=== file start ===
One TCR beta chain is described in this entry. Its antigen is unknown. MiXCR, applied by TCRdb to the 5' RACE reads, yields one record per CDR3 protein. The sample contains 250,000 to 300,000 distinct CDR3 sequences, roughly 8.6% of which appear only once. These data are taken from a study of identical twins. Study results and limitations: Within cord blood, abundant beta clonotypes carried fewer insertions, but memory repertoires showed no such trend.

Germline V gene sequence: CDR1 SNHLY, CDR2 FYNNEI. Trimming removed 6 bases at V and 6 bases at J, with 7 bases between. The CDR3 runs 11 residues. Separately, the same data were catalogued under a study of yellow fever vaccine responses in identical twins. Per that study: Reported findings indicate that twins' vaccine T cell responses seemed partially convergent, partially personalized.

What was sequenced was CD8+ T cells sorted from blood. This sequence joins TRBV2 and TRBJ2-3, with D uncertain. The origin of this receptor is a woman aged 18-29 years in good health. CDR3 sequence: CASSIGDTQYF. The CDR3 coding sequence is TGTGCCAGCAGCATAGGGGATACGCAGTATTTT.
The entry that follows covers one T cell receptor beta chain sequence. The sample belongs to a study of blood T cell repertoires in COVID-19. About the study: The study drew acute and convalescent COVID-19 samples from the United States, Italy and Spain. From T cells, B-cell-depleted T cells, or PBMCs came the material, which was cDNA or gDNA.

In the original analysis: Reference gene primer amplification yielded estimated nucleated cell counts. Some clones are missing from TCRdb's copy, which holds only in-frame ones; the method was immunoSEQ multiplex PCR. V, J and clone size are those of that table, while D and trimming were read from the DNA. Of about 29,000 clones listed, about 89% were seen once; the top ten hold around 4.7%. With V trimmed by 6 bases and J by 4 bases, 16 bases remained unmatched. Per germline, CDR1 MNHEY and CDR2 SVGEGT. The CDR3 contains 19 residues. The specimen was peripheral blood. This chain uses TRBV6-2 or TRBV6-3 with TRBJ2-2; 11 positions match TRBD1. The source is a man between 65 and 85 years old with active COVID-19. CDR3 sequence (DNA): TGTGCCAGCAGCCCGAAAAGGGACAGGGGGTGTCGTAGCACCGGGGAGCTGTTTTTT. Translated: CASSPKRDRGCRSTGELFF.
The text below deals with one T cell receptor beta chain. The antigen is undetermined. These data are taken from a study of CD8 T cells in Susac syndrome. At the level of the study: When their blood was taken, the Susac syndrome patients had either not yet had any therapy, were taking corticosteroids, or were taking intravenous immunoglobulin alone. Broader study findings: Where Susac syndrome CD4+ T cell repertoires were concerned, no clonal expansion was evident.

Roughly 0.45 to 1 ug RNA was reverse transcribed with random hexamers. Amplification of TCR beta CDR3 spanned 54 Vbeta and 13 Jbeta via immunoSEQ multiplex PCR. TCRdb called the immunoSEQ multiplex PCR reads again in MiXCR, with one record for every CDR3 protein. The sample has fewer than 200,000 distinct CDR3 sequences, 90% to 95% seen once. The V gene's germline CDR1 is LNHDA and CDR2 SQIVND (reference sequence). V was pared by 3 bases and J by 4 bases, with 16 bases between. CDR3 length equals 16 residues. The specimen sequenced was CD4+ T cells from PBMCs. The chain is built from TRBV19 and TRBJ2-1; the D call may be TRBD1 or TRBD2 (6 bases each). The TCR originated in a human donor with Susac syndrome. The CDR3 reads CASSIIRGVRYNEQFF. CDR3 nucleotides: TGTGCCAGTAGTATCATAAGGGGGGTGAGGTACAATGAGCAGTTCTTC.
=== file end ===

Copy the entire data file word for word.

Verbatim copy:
One TCR beta chain is described in this entry. Its antigen is unknown. MiXCR, applied by TCRdb to the 5' RACE reads, yields one record per CDR3 protein. The sample contains 250,000 to 300,000 distinct CDR3 sequences, roughly 8.6% of which appear only once. These data are taken from a study of identical twins. Study results and limitations: Within cord blood, abundant beta clonotypes carried fewer insertions, but memory repertoires showed no such trend.

Germline V gene sequence: CDR1 SNHLY, CDR2 FYNNEI. Trimming removed 6 bases at V and 6 bases at J, with 7 bases between. The CDR3 runs 11 residues. Separately, the same data were catalogued under a study of yellow fever vaccine responses in identical twins. Per that study: Reported findings indicate that twins' vaccine T cell responses seemed partially convergent, partially personalized.

What was sequenced was CD8+ T cells sorted from blood. This sequence joins TRBV2 and TRBJ2-3, with D uncertain. The origin of this receptor is a woman aged 18-29 years in good health. CDR3 sequence: CASSIGDTQYF. The CDR3 coding sequence is TGTGCCAGCAGCATAGGGGATACGCAGTATTTT.
The entry that follows covers one T cell receptor beta chain sequence. The sample belongs to a study of blood T cell repertoires in COVID-19. About the study: The study drew acute and convalescent COVID-19 samples from the United States, Italy and Spain. From T cells, B-cell-depleted T cells, or PBMCs came the material, which was cDNA or gDNA.

In the original analysis: Reference gene primer amplification yielded estimated nucleated cell counts. Some clones are missing from TCRdb's copy, which holds only in-frame ones; the method was immunoSEQ multiplex PCR. V, J and clone size are those of that table, while D and trimming were read from the DNA. Of about 29,000 clones listed, about 89% were seen once; the top ten hold around 4.7%. With V trimmed by 6 bases and J by 4 bases, 16 bases remained unmatched. Per germline, CDR1 MNHEY and CDR2 SVGEGT. The CDR3 contains 19 residues. The specimen was peripheral blood. This chain uses TRBV6-2 or TRBV6-3 with TRBJ2-2; 11 positions match TRBD1. The source is a man between 65 and 85 years old with active COVID-19. CDR3 sequence (DNA): TGTGCCAGCAGCCCGAAAAGGGACAGGGGGTGTCGTAGCACCGGGGAGCTGTTTTTT. Translated: CASSPKRDRGCRSTGELFF.
The text below deals with one T cell receptor beta chain. The antigen is undetermined. These data are taken from a study of CD8 T cells in Susac syndrome. At the level of the study: When their blood was taken, the Susac syndrome patients had either not yet had any therapy, were taking corticosteroids, or were taking intravenous immunoglobulin alone. Broader study findings: Where Susac syndrome CD4+ T cell repertoires were concerned, no clonal expansion was evident.

Roughly 0.45 to 1 ug RNA was reverse transcribed with random hexamers. Amplification of TCR beta CDR3 spanned 54 Vbeta and 13 Jbeta via immunoSEQ multiplex PCR. TCRdb called the immunoSEQ multiplex PCR reads again in MiXCR, with one record for every CDR3 protein. The sample has fewer than 200,000 distinct CDR3 sequences, 90% to 95% seen once. The V gene's germline CDR1 is LNHDA and CDR2 SQIVND (reference sequence). V was pared by 3 bases and J by 4 bases, with 16 bases between. CDR3 length equals 16 residues. The specimen sequenced was CD4+ T cells from PBMCs. The chain is built from TRBV19 and TRBJ2-1; the D call may be TRBD1 or TRBD2 (6 bases each). The TCR originated in a human donor with Susac syndrome. The CDR3 reads CASSIIRGVRYNEQFF. CDR3 nucleotides: TGTGCCAGTAGTATCATAAGGGGGGTGAGGTACAATGAGCAGTTCTTC.